An anti-Israel hacking collective has seized “highly sensitive” nuclear data and satellite imagery from the International Atomic Energy Agency (IAEA), the world’s top nuclear watchdog, according to the website Cryptome.
This is the second time in two weeks that the IAEA’s internal computer systems have been hacked by a group calling itself Parastoo, which is the Iranian word for a swallow (bird).
Parastoo stole the personal information of nearly 200 IAEA scientists and officials last week, including one employee in the United States Department of Energy’s (DOE) Office of Science. DOE is responsible for overseeing America’s nuclear arsenal.
Parastoo now claims to have pilfered reams of documents and personnel information from the nuclear watchdog’s internal “nuclear data section,” according to a statement by the group.
It also has obtained “highly sensitive information, Including Confidential ‘SafeGuard’ Documents, Satellite Images, Official letters, [and] Presentations,” according to the statement.
The hacker group has threatened to release this sensitive information unless the IAEA launches a formal investigation into Israel’s nuclear site, which some believe houses nuclear arms.
“We are demanding IAEA to start an INVESTIGATION into activities at Israel’s secret nuclear facilities,” the group wrote in its second public statement. “There are many PARASTOOs in the world, seeking for an investigation into Israel’s Human-Life threatening nuclear activities.”
The IAEA did not respond to a Free Beacon request for comment about the second infiltration of its servers.
Yukiya Amano, the United Nations’ nuclear head, said last week that he did not believe sensitive nuclear safeguards have been comprised as a result of Parastoo’s initial attack, according to Reuters.
Parastoo responded to this charge by launching a second attack last week aimed at penetrating further into the IAEA’s systems, this time its “nuclear data section.”
“We’re now publishing additional information to prove our ability to gain access to highly sensitive information,” Parastoo wrote in its statement.
“IAEA cannot just keep us away by turning off their Servers (either old or new ones!),” the group wrote. “There are plenty more of where this information came from but we guarantee that these information will stay in a very safe place with us.”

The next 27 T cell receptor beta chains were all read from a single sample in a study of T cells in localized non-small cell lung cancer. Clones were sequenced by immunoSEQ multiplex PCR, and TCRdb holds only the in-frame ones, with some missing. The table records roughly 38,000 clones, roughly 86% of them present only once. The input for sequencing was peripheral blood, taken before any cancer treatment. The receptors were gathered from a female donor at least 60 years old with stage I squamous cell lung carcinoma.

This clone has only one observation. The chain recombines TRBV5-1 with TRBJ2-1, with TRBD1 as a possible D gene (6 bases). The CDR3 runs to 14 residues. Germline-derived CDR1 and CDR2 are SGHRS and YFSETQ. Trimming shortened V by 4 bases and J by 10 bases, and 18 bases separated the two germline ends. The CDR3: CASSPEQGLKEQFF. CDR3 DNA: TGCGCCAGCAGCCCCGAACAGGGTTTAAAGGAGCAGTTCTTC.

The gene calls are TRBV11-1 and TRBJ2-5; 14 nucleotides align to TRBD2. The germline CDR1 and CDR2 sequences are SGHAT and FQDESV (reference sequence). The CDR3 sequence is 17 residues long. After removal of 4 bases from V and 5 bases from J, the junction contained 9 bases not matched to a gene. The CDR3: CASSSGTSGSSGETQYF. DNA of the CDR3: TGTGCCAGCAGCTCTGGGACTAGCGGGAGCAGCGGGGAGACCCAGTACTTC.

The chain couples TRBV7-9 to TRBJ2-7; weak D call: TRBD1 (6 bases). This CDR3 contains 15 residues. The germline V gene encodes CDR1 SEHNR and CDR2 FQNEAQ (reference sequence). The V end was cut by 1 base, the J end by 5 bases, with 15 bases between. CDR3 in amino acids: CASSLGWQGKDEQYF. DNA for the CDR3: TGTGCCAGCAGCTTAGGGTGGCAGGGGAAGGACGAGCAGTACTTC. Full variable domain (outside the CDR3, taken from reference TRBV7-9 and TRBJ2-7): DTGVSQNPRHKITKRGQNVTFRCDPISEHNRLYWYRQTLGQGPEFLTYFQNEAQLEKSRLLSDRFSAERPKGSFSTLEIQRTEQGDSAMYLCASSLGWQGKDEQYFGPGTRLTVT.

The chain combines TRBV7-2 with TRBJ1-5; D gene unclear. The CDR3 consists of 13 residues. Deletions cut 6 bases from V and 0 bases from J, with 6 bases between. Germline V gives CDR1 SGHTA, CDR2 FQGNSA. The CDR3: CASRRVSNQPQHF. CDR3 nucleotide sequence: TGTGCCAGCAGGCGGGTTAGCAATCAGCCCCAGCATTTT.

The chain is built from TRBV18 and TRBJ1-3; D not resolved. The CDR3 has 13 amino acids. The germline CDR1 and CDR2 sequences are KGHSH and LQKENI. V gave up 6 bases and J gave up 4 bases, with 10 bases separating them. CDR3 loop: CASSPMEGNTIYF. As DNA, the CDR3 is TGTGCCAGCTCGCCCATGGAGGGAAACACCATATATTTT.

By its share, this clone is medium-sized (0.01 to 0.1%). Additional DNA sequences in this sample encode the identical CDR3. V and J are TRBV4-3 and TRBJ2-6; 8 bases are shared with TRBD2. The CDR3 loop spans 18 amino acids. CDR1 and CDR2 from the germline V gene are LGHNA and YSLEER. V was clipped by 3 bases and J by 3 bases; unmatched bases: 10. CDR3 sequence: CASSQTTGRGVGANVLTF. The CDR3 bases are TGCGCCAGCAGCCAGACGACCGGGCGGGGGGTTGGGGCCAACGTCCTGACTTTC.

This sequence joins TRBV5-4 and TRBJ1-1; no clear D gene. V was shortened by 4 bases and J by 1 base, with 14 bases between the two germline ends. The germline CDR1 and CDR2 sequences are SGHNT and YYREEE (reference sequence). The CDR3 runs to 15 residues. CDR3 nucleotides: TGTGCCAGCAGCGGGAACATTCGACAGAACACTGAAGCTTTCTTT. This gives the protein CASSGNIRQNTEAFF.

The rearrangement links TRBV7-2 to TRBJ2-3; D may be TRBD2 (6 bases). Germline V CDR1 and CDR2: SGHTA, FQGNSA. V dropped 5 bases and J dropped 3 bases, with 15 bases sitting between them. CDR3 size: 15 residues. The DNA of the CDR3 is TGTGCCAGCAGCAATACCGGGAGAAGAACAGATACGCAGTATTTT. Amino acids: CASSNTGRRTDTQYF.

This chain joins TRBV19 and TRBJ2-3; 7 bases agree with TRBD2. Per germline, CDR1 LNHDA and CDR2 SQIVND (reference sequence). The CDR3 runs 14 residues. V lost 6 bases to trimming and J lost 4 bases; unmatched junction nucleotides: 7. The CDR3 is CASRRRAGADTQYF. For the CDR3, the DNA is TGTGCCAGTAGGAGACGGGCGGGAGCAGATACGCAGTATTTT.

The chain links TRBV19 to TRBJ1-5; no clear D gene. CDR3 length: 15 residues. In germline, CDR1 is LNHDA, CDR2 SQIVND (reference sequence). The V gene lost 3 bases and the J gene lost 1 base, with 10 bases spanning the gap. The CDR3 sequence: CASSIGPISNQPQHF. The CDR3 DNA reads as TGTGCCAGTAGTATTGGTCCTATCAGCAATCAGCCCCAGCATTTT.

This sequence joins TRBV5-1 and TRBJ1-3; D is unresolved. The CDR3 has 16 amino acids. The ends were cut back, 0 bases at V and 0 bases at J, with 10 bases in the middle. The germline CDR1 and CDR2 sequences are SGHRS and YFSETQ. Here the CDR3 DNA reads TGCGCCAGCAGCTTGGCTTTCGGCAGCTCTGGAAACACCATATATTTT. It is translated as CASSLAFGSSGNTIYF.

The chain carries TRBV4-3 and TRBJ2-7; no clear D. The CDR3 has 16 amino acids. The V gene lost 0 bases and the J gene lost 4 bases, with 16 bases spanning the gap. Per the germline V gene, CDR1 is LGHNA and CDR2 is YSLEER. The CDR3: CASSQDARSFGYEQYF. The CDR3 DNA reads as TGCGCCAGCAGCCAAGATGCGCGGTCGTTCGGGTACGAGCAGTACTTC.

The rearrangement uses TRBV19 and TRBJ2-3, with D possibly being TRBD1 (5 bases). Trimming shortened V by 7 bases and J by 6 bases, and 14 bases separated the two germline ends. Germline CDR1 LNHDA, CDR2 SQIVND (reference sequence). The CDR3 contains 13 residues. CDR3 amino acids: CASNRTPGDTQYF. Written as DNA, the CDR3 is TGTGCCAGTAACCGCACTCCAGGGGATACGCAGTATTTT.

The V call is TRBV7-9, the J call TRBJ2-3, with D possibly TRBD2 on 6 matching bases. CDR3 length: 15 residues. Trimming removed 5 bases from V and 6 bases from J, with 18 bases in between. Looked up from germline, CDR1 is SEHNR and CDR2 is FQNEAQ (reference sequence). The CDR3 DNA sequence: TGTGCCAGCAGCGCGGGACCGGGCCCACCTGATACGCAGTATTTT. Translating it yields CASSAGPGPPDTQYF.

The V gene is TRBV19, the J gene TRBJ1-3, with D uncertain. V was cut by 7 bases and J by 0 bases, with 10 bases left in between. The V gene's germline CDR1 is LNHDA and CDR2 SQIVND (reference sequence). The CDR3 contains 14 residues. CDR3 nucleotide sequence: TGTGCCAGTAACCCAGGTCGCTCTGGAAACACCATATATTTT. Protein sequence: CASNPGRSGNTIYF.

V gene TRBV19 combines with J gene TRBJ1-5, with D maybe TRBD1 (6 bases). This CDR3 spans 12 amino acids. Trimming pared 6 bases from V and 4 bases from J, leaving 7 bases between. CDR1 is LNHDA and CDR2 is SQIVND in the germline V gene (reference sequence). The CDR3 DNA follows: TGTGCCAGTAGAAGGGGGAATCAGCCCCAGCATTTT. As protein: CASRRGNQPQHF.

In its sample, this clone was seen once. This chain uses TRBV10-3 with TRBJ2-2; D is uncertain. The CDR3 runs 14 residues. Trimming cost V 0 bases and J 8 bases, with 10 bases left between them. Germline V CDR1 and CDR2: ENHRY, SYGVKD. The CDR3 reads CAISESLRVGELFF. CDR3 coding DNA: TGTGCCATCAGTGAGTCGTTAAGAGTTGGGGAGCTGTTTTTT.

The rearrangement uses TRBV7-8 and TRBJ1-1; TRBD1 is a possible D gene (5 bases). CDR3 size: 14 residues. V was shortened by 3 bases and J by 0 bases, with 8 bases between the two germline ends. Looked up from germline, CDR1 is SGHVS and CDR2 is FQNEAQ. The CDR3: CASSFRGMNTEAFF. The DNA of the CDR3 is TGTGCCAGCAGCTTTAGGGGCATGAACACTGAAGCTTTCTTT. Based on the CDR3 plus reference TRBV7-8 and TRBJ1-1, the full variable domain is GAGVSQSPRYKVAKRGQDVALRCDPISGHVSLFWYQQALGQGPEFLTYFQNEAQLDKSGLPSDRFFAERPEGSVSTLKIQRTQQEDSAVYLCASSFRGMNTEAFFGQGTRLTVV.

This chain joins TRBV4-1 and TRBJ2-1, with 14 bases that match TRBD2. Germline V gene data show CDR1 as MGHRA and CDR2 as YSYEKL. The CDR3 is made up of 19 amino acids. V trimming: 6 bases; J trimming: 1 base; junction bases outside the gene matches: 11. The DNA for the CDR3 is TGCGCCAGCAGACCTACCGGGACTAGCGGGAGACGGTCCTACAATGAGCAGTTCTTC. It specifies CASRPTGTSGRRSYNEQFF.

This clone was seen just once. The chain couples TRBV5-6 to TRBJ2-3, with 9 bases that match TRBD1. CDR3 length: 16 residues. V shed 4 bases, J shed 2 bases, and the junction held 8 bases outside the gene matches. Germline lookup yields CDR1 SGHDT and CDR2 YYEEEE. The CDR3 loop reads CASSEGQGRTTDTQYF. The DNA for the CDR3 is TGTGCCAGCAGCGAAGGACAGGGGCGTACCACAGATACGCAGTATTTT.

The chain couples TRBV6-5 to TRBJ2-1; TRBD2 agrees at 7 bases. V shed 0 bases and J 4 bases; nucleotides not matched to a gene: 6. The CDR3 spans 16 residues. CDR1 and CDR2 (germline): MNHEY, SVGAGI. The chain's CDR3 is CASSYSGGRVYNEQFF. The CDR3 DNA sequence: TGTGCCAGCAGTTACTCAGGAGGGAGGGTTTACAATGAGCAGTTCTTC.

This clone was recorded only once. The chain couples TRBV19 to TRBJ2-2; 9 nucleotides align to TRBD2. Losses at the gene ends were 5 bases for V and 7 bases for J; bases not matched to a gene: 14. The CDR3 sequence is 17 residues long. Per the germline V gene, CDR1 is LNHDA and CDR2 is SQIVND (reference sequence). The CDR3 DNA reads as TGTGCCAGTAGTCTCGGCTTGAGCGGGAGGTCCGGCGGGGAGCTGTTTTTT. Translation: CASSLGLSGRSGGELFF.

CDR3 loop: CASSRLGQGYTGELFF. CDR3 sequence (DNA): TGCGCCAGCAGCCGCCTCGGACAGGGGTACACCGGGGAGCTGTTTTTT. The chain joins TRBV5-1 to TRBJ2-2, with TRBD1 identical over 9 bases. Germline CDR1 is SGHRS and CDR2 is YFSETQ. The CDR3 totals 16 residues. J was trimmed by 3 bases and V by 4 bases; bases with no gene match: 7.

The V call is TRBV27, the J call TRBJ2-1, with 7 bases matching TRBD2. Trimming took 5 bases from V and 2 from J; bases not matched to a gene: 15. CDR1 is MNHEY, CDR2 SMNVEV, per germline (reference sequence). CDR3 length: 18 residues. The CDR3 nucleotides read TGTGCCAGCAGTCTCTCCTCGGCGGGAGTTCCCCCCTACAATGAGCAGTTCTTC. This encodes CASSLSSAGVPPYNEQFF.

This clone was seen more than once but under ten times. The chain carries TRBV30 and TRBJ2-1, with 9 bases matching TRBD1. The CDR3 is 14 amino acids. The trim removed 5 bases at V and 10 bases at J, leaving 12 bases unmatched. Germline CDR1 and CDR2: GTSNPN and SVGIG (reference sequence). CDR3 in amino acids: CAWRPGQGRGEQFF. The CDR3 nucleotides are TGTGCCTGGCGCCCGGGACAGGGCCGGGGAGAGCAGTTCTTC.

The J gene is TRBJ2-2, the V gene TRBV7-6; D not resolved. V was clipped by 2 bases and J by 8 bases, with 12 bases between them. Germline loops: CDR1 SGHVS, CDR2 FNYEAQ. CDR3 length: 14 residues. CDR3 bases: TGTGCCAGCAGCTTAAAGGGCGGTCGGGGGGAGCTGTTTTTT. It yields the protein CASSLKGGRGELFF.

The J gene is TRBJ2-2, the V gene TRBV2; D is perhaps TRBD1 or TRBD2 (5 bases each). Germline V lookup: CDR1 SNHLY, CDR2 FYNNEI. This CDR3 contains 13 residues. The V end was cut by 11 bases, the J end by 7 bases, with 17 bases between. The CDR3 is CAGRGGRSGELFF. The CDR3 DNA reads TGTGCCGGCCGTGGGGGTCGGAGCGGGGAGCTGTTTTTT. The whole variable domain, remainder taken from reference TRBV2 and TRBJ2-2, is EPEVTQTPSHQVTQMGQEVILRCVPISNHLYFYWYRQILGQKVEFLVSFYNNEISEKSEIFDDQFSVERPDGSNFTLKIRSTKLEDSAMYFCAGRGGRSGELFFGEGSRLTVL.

Parastoo has said that it will safeguard this information as long as the IAEA agrees to investigate Israel’s Negev Nuclear Research Center located near the southern city of Dimona. Israel has not publicly acknowledged having nuclear arms.
Parastoo’s demand appears to be in response to the IAEA’s aggressive investigation into Iran’s clandestine nuclear enrichment program, which is believed to be aimed at building nuclear weapons.
“This information only released to open eyes of IAEA and independent media to real threat of world peace, Israel,” the group states. “Our intentions are not to sabotage or misuse such data for any purposes what so ever.”
Included in the group’s statement is a link to the IAEA’s internal “nuclear data section.” The information, which includes critical technical information needed to acquire access to the system, is meant to prove that Parastoo’s claims are legitimate.
Additionally, Parastoo claims to have at least 15 portions of the IAEA’s system under its control and it lists this information for the public to view.
The group also provides a sample of several documents and satellite images it has seized from the IAEA and lists the email addresses of additional employees.
Parastoo is highly critical of Israel, accusing it of espionage and terrorism in past statements.
Both the language and political positions adopted by Parastoo are similar to dispatches from Anonymous, an anarchic collective of “hacktivists” who engage in cyber-attacks against targets it finds objectionable.
Anonymous recently threatened to launch a “cyber war” against Israel in response to its most recent incursion into the Gaza Strip. It then leaked the personal information of nearly 5,000 Israeli officials.
Details regarding Parastoo’s specific location remain vague.
The group was not publicly known before its first attack and claims to have “many” members likely scattered in various locations.
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